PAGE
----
It’s interesting because as I do press on this record, I find my answer to this question is changing, almost every time, which is really exciting for me. The last song definitely is one that continues to haunt me, it’s the only song I can’t play without crying, quite literally. Another song that’s kinda come to the forefront for me in the past even week or two of sitting with this record is a song called “let love in,” I wrote it with Eric Slavin and Justin Parker, and I just love the hope that’s in it, and just the space that it takes up on the record, for me is really nice.

What are you hoping that listeners will take away from the album?

I hope that they feel something. I hope that they feel hope, I hope they feel like they’re not alone in whatever feeling they’re having if it’s a happy feeling, sad feeling, something in between. I think if I were to have a mission statement I hope through what I do if I can make one person feel like they’re not alone. I think there’s so much more hope on this record that I even realize, that’s really surprised me. And I hope that people feel that, I hope they feel even on a kind of humorous note.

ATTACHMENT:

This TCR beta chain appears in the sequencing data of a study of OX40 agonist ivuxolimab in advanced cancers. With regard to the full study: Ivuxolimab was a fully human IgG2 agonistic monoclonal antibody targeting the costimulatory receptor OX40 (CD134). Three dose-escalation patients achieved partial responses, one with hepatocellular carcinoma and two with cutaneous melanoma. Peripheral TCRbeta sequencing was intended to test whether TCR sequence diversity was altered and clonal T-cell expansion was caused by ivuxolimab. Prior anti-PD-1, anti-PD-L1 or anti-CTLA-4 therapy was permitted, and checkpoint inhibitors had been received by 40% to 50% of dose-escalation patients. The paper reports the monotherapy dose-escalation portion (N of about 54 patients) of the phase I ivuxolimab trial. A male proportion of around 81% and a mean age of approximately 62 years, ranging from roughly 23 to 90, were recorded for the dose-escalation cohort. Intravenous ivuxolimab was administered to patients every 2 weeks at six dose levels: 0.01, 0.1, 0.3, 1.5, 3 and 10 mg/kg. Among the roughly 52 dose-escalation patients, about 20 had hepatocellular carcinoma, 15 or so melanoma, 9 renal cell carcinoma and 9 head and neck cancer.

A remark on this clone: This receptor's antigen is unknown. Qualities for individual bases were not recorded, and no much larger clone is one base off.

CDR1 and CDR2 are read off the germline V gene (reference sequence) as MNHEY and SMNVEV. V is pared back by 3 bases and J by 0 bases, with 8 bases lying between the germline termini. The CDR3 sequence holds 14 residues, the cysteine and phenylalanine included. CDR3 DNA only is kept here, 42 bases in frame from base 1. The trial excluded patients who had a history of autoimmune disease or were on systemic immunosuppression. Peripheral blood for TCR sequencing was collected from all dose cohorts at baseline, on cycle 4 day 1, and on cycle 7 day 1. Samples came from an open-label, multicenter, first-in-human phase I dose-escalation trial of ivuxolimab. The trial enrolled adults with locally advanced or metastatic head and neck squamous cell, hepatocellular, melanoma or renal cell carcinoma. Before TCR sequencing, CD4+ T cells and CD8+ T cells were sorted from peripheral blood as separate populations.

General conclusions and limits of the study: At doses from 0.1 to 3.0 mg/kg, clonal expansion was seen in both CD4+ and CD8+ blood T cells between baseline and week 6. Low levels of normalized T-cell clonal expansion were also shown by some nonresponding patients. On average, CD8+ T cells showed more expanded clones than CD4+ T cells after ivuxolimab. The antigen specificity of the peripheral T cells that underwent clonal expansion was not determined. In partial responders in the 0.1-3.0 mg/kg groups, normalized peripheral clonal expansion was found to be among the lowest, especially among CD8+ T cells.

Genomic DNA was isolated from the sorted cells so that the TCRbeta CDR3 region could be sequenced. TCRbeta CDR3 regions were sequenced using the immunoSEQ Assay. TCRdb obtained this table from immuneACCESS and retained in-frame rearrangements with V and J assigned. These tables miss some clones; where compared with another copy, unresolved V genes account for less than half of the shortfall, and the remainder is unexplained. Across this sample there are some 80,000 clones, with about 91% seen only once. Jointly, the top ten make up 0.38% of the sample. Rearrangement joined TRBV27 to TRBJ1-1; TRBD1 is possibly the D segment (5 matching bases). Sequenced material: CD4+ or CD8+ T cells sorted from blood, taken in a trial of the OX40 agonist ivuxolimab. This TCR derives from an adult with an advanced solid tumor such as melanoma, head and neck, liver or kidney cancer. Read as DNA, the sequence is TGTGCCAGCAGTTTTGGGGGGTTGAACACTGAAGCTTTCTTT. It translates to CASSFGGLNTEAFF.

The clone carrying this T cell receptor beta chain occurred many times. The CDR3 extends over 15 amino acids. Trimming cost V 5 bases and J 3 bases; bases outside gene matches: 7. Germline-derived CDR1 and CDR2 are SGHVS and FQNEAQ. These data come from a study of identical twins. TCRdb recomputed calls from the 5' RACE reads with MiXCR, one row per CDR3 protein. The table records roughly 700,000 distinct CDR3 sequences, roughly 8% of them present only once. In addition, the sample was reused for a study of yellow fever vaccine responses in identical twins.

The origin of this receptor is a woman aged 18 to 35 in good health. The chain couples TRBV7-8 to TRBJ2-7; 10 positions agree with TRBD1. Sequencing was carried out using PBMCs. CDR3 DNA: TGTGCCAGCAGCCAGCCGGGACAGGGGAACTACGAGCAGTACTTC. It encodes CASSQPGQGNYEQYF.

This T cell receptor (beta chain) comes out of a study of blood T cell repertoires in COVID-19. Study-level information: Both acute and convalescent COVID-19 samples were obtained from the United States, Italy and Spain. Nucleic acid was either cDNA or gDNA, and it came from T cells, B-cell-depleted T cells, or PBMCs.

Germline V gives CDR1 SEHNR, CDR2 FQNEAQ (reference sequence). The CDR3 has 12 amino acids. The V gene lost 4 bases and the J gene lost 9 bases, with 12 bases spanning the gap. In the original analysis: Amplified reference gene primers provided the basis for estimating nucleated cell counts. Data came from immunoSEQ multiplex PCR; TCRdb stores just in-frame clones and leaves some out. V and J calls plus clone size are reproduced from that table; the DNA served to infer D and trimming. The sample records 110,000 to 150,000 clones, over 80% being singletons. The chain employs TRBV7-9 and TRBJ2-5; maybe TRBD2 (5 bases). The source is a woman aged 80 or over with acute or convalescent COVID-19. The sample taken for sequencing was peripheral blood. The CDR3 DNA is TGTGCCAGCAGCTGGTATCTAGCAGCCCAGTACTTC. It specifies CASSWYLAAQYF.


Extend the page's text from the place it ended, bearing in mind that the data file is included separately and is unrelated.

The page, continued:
Your song “Village” has become an LGBTQ+ anthem. Growing up, who were your icons from the community?

On some level I had none. And that’s on me. I grew up pretty conservative, in the church, really thinking that there was something wrong with me. I felt like if I were to look up to someone, a queer person, that that would be wrong. That I shouldn’t look up to them because it was demonized, and I thought it was unnatural. It’s hard when you’re growing up and you’re learning about yourself but you’re also being taught that if you choose this path of life you will go to hell forever! You know, fire and brimstone. Now I can talk about it and sound a bit detached but while you’re going through that it takes up your whole entire soul, really. Your whole brain and heart. So I don’t know that I really even let myself look up to anyone, which even as I’m saying it now I don’t think I’ve ever made that call, it’s quite sad to say out loud. But now in my adult life, I’m looking at a rainbow I had painted in my archway that I walk through every day. Now I’m just floored, I look up to everyone!